If certain chromatic preoccupations have travelled with him over a period of three decades, so have certain emphases on informal pedagogy, the library, and the space of mutual intellectual and affective nourishment between artists and audiences. During the early 1990s, an entire generation of Bombay artists, then students or recent graduates, benefited from the suitcases full of books that Bose would bring back from his foreign travels. Through a project like LaVA, a giant reading room dedicated to the visual arts and art history, Bose reached out to draw potential viewers into a space of education that was welcoming rather than alienating. Through the Kochi-Muziris Biennale, Bose realised his vision for a festival of the arts that would meld the local, national and international art scenes into a new, dynamic and unpredictable constellation. In his current body of work, ‘The Mirror Sees Best in the Dark’, Bose returns triumphantly to art-making. In these marvellous experiments with form and material – in which he shuttles among word, image and assemblage, between an austere minimalism and an opulent maximalism – he confronts the increasingly extreme discourses that shape our consciousness. In Bose’s handling, these discourses crystallise around keywords that then become slogans, deployed in the witch hunts and debased debates that characterise a polarised society. Bose explores the thresholds at which potentially unifying concepts like nationalism can become unhealthy obsessions, dividing the world into Us and Them, injecting toxicity into collective life. What we see in Bose’s recent works is a portrait of what we have done to ourselves today, at the level of the individual, the community, the religious group, the nation-state. Sometimes, this portrait is manifestly clear, as in the works where he uses a traditional Kerala metal mirror. Sometimes, as when he uses Braille in his graphite works, we may have to decode the portrait. The seriousness of the artist’s intent communicates itself through playfulness as well as sombre irony. The sighted can sometimes miss the obvious truth, while the visually challenged can read it with precision. The times are dark, and Bose’s mirror is designed to see – and reveal – better in such conditions.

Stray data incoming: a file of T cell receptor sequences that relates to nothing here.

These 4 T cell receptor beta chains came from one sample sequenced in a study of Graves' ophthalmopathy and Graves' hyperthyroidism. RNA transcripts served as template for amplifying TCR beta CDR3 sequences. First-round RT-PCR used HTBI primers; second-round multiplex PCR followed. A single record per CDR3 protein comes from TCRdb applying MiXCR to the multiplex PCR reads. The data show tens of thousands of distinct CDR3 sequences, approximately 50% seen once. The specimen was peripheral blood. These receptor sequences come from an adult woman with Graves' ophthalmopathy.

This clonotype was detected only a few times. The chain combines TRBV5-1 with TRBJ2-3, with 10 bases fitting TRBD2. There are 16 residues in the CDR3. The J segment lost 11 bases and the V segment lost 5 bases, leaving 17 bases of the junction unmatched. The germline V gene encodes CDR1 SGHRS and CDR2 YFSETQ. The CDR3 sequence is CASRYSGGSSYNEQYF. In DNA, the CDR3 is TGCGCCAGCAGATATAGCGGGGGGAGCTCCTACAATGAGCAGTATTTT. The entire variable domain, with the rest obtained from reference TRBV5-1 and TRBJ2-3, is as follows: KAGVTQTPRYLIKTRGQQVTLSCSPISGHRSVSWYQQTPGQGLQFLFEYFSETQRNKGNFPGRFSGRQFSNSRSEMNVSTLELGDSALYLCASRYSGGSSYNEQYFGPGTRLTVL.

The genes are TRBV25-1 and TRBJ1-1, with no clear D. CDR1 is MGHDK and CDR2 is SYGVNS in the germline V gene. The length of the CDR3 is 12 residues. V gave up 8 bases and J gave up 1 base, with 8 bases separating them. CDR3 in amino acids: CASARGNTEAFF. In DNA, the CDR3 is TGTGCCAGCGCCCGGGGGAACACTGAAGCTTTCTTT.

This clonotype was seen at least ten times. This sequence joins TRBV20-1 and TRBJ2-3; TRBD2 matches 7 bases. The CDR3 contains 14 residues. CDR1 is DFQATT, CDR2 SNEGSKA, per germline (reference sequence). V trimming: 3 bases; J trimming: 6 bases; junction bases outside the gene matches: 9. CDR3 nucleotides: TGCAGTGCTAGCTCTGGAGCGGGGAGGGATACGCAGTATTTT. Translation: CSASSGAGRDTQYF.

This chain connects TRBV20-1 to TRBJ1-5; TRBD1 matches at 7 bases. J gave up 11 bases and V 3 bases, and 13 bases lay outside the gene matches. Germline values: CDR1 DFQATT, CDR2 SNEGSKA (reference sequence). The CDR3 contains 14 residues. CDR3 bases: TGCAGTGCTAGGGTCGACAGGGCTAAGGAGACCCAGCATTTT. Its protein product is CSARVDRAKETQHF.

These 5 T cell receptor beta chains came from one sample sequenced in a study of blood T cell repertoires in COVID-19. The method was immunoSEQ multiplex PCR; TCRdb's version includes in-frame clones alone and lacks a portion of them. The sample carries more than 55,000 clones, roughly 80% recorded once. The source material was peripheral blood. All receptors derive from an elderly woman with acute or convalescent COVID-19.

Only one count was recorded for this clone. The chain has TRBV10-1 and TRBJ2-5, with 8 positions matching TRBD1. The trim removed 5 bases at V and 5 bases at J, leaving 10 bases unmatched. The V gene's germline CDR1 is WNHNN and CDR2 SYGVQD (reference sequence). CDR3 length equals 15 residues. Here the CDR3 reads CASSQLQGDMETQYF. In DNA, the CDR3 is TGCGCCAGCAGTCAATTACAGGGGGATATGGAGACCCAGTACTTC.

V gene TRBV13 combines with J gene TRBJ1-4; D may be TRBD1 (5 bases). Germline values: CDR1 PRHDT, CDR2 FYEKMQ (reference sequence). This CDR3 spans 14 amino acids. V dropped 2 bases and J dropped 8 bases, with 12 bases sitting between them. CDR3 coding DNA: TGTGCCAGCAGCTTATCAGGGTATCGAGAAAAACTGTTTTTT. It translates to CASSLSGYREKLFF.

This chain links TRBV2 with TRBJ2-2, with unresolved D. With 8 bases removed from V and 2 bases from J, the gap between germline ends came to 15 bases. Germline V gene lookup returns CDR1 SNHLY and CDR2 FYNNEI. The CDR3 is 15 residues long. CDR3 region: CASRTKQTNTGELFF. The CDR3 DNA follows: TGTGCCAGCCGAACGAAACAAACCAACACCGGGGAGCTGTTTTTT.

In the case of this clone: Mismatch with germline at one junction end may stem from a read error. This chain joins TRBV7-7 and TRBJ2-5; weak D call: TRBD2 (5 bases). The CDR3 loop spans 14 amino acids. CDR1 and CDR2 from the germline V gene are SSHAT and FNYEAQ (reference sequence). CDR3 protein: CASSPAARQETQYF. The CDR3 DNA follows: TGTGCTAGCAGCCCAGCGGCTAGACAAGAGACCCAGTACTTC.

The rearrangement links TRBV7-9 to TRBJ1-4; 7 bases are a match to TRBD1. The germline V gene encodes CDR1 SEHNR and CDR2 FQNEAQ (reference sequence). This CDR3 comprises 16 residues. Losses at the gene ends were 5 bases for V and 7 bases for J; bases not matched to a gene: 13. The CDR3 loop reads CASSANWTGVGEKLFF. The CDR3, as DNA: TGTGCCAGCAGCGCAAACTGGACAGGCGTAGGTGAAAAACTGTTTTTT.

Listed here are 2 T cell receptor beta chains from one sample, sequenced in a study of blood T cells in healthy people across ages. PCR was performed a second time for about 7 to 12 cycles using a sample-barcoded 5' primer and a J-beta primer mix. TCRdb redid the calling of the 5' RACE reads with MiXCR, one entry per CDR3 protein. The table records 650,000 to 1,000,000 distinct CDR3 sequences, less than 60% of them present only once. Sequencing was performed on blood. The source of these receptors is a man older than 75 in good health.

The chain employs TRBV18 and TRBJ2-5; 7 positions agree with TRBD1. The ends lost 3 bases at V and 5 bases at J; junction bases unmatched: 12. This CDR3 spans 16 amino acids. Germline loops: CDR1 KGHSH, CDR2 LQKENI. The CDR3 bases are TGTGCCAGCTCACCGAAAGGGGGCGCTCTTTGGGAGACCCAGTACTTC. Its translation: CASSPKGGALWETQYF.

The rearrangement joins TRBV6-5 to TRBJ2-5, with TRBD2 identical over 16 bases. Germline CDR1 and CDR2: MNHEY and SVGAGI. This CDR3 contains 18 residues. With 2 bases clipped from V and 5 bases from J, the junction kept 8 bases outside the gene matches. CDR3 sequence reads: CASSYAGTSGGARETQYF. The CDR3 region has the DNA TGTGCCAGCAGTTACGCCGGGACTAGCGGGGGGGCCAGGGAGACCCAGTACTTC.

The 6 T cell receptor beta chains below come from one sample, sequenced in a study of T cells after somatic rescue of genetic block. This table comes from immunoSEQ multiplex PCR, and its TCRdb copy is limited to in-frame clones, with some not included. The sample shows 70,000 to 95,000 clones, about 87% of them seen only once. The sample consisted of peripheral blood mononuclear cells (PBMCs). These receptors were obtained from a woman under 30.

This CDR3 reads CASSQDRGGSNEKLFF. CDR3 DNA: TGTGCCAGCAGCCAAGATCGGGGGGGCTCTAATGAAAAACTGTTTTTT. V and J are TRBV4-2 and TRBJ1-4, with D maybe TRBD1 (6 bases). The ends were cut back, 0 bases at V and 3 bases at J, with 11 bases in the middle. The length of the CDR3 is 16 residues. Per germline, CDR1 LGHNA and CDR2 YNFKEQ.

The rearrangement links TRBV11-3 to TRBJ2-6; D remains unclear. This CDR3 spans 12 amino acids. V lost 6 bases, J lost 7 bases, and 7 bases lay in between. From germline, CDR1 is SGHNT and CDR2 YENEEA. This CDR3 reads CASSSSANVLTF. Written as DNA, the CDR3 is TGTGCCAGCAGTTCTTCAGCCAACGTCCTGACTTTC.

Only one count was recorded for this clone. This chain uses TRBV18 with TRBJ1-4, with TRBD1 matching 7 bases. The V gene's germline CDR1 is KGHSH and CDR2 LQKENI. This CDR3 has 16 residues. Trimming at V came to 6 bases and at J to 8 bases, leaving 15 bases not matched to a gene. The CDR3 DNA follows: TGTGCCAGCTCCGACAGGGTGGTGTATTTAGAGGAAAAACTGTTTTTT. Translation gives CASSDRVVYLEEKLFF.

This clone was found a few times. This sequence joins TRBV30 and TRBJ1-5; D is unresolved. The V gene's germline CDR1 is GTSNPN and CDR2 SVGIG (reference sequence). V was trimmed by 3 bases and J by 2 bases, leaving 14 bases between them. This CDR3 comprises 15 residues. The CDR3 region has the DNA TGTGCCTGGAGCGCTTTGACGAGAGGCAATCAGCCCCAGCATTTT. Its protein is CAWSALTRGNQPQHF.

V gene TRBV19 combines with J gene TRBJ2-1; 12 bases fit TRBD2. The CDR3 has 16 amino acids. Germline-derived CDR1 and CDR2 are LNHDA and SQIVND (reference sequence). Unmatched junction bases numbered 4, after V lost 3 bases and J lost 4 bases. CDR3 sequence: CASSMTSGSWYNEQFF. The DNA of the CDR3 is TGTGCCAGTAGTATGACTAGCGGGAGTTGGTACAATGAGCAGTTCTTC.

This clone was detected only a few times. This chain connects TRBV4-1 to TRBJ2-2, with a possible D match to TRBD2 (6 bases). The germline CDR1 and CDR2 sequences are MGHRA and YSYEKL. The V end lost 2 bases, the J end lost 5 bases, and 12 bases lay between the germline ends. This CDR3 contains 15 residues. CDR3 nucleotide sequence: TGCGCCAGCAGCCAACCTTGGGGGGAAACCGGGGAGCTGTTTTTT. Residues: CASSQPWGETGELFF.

Poet, Curator and Cultural Theorist
About Emami Art
A destination for Modern & cutting- edge Contemporary Art, Emami Art is a one-of-a- kind art space built in keeping with international standards. Positioned as a key destination for artists, visitors and art collectors, the gallery aligns with the Emami Group’s mission to support artists & artisans and contribute to society’s wellbeing. A regular programme of curated exhibitions, includes the works of new talents and eminent masters of regional, national and international repute, that aligns with the promoters’ ideology that while the popular contributes to the academic, the academic uplifts the popular. Spearheaded by Richa Agarwal, Emami Art’s new 10,000 sq.ft. art space is located in the Kolkata Centre for Creativity (KCC), a state-of-the-art multi-disciplinary interactive art centre, off Eastern Metropolitan Bypass, Kolkata, India.